Kansas to begin mandatory mask policy on Friday as COVID-19 cases in state trend upward
The state of Kansas, beginning on Friday, will require every person to wear a mask in public places where social distancing is not possible, Gov. Laura Kelly announced Monday.
The marked escalation in Kansas’ strategy to slow the spread of COVID-19 came after the state confirmed over 900 new cases of the respiratory virus over the past weekend. Repeatedly on Monday, Kelly stressed that mask wearing is currently the only method available to slow the virus spread in any meaningful way until a vaccine is readily available.
“Wearing a mask is not only safe, but it is necessary to avoid another shutdown,” Kelly said. “We are not seeing (outbreaks) in businesses where masks are worn. None at barber shops, hair salons or dentist offices.”
Kelly’s announcement came mere hours after Douglas County announced that it was also instituting a mandatory mask policy in all public spaces — which will begin at 12:01 a.m. Wednesday. Enforcement of the policy will be up to county health departments and will remain at the local level, Kelly said.
“I know this is frustrating and you all want it to be over,” she said. “But we’re still in it.”
Dr. Lee Norman, Kansas’ top health official and the secretary of the state Department of Health and Environment, did not appear with Kelly Monday to announce the policy.
The impact of COVID-19 in Kansas now sits at 14,443 confirmed cases and 270 deaths since the pandemic began in March. Kelly opened Monday’s briefing by marking a “somber milestone” in the virus’ global toll as the world surpassed 10 million cases and 500,000 deaths.
“You can see that we are now trending upward (in Kansas),” Kelly said. “This is not good news.”
KDHE, Kelly said, would add South Carolina and Florida to the department’s list of states that require a mandatory 14-day quarantine upon a return to Kansas. The two states are among those with the highest rates of new COVID-19 cases in the United States — Florida in recent days has confirmed upward of 8,000 new cases daily.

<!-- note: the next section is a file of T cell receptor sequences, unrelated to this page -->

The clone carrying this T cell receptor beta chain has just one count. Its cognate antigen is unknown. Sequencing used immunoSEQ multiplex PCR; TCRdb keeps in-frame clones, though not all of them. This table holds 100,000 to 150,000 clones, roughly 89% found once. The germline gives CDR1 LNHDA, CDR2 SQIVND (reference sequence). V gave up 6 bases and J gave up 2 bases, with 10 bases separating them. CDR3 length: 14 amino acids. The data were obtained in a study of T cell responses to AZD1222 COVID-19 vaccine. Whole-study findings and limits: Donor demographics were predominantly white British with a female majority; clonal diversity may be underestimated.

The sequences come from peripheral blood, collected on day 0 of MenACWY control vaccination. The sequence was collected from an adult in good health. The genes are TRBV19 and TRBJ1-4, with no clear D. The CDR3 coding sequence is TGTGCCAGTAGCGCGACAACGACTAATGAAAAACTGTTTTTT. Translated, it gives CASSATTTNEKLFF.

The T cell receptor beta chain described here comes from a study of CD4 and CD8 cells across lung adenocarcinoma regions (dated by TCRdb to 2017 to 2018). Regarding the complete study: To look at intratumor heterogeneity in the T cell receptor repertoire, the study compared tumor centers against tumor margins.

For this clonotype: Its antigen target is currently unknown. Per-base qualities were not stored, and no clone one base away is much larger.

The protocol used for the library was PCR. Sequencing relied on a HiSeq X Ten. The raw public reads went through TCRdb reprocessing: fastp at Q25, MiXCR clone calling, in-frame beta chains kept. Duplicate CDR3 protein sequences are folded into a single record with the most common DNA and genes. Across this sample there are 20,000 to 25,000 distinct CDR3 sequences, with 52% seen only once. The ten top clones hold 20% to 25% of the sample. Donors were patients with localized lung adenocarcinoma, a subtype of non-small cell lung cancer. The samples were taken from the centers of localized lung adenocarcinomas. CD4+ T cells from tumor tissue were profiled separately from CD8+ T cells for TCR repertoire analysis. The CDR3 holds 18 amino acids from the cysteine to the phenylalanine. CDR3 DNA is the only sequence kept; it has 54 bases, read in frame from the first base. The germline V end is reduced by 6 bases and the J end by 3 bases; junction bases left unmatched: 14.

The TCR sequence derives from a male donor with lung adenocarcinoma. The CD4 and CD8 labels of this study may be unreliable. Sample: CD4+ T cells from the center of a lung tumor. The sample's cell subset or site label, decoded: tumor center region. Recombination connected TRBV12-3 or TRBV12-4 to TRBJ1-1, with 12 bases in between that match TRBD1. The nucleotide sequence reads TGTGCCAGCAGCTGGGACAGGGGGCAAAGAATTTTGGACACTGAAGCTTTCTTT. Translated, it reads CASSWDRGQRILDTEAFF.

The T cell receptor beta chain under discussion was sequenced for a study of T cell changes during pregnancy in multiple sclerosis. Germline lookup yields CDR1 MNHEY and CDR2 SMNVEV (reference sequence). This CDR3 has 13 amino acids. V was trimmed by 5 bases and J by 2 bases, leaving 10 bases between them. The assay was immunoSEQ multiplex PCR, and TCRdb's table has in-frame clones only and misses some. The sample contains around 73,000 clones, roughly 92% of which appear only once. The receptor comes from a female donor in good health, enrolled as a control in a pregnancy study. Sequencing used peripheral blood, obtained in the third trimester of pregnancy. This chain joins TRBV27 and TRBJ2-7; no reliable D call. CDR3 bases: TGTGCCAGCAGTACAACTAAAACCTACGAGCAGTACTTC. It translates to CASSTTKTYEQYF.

“COVID-19 is still in our communities. It is still spreading,” Kelly said. “Until a vaccine is widely manufactured and distributed, our only defense against COVID-19 is social distancing, maintaining proper hygiene, staying home when you’re sick, and wearing a mask.”
Kansas as of Monday was tracking 210 outbreaks of COVID-19 in the state, 101 of which are no longer active.
Those outbreaks have accounted for 6,406 cases and 201 deaths, and can be traced to the following locations:
• 90 from private industry, 53 of which are inactive, resulting in 764 cases and six deaths;
• 48 from long-term care facilities, 25 of which are inactive, resulting in 947 cases and 155 deaths;
• 30 from various gatherings, 15 of which are inactive, resulting in 311 cases and 14 deaths;
• 12 from meatpacking plants, three of which are inactive, resulting in 3,160 cases and 16 deaths;
• 10 from health care facilities, five of which are inactive, resulting in 74 cases;
• Nine from group living arrangements, five of which are inactive, resulting in 85 cases and three deaths;
• Four from correctional facilities, two of which are inactive, resulting in 1,027 cases and seven deaths;
• Four from day cares or schools, one of which is inactive, resulting in 16 cases;
• Three from sports, resulting in 22 cases.